I have a piece on “neurocapitalism” and the novel in the current issue of frieze, which is available online here. Here’s the start of it:

In his essay ‘The Metaphysical Poets’ (1921) T.S. Eliot famously described a historical shift in our psychology; he labelled this the ‘dissociation of sensibility’. Something happened during the 17th century, according to Eliot, that tore feeling away from thought, injecting a terminal and increasingly neurotic self-awareness into human experience. While Eliot didn’t delve deeply into the historical context that underwrote the aesthetic change that he detected, it’s hard not to match his findings with the story of the early development of capitalism (and the alienation it produces) that Karl Marx and so many others described.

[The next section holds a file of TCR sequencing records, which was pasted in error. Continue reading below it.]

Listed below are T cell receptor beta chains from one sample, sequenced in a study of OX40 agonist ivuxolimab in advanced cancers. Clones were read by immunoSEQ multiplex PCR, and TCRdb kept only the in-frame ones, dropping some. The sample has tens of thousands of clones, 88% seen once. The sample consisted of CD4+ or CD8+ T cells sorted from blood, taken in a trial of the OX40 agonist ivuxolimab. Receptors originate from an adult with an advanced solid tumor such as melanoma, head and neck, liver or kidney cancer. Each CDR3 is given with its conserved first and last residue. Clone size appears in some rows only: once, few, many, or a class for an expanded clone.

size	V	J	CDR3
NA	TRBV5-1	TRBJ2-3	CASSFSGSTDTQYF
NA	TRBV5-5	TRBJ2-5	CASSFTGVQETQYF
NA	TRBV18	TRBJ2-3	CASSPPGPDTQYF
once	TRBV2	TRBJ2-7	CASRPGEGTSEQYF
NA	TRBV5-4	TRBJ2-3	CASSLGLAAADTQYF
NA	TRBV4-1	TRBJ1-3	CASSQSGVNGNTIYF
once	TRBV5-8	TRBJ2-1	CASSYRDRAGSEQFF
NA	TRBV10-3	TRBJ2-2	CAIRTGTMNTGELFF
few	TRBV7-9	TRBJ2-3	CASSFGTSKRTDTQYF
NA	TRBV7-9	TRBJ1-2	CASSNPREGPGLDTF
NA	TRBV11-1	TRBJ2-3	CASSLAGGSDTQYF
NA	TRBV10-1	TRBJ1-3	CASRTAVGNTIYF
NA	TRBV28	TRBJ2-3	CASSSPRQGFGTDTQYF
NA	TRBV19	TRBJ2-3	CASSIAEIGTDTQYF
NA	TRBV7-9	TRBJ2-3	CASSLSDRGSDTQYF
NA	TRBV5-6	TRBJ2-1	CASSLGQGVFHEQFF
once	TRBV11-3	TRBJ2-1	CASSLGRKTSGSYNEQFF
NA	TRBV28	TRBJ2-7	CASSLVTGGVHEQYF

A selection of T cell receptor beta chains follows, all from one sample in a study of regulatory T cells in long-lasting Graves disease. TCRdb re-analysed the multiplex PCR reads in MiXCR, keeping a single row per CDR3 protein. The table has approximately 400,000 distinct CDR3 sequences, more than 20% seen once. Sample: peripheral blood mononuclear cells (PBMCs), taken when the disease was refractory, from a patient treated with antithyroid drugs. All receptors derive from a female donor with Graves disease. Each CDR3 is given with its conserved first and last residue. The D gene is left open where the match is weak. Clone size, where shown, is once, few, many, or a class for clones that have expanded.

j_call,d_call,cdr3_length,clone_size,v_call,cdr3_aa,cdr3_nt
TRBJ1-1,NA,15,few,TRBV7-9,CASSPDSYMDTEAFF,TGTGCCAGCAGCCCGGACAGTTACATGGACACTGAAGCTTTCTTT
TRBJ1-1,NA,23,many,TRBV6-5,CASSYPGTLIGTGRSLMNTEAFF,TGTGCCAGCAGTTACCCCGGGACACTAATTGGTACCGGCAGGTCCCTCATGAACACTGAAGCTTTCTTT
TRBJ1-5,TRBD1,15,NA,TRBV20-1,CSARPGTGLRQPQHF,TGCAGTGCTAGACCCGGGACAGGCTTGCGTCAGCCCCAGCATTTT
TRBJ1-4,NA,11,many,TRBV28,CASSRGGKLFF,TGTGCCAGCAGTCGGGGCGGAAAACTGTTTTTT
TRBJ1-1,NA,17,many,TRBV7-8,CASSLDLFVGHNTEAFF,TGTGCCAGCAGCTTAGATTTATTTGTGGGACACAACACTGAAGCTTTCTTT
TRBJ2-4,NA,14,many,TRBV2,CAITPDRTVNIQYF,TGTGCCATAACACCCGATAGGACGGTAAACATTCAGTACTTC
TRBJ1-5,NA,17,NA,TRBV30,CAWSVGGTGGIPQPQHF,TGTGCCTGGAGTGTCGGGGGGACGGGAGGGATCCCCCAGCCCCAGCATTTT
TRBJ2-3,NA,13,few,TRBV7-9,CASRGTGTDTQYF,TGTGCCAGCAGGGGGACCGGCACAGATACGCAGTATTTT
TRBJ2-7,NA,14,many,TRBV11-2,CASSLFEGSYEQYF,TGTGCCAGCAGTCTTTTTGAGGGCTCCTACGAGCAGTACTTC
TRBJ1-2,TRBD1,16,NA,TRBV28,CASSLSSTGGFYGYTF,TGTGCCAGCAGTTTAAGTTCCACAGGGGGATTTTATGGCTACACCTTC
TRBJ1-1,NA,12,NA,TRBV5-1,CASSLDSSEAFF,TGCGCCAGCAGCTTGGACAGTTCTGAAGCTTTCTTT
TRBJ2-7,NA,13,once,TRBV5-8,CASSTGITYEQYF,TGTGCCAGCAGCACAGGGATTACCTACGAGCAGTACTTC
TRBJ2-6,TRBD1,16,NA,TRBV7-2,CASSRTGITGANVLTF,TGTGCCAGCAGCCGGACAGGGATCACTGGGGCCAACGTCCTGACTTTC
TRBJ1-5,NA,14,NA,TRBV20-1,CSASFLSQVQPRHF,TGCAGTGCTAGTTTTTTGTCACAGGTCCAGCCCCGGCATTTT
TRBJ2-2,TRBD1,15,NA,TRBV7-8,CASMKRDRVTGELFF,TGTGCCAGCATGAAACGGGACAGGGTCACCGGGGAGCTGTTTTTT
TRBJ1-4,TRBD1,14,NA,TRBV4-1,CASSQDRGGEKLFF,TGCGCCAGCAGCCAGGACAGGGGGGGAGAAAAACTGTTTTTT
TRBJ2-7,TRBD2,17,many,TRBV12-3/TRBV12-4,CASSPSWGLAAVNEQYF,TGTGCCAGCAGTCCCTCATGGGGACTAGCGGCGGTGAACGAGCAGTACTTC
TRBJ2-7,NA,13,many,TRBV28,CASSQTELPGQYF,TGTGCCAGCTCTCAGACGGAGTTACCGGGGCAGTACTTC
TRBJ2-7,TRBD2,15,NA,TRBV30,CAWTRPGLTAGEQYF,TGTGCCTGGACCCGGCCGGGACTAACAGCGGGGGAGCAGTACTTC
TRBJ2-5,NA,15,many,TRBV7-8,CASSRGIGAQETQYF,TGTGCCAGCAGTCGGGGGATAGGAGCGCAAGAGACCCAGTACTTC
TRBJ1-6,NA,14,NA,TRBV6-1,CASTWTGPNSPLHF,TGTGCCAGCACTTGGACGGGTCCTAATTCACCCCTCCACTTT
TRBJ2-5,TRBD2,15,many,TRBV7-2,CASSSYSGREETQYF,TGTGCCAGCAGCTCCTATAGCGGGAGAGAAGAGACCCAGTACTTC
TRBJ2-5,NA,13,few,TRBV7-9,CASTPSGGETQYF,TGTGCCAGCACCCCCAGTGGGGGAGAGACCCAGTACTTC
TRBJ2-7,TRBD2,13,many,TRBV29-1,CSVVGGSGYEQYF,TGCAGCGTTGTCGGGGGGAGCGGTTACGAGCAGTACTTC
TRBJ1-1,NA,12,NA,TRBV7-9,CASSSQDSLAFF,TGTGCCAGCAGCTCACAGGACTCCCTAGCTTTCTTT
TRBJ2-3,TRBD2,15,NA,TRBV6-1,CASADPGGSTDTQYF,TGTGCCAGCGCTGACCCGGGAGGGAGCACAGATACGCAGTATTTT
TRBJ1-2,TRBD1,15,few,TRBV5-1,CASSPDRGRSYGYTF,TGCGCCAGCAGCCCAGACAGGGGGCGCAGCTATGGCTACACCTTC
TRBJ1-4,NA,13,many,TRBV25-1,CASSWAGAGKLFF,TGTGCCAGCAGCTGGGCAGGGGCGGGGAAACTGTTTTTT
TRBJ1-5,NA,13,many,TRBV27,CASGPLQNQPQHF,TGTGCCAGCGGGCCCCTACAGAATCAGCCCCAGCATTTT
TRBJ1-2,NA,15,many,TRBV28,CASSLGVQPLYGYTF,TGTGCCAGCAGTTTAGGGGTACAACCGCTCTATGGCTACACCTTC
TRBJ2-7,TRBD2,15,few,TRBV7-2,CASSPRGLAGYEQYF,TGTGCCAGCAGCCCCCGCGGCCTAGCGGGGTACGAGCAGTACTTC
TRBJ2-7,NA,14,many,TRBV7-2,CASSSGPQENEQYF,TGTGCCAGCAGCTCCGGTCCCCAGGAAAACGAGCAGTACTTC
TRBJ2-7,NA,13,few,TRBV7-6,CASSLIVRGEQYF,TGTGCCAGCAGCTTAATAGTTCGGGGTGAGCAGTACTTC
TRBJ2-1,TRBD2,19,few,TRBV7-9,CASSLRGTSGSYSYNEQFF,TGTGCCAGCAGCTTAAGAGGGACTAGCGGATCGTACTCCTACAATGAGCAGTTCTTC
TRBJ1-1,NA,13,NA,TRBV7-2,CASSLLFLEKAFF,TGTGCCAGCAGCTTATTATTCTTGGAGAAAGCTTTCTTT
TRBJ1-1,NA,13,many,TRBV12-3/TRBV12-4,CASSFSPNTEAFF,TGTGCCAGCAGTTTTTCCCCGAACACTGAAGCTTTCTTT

Modern art and literature have long been preoccupied with the relationship between aesthetic reflexivity and the alienation from everyday life in a rapidly changing world. New forms of communication and transformation disrupt our senses of space and time, while developments in the human sciences call into question many of the age-old ways in which we have understood who we are. While this is, to a certain extent, a perennial theme of modern experience, something new is also afoot. As Ewa Hess and Hennric Jokeit, among others, have recently argued, the emergence of ‘neurocapitalism’ – the entanglement of capitalism with the science and medicine of the mind via the pharmaceutical industry and ideologies of performance – has resulted in a new form of alienation that is significantly different from prior forms of self-estrangement.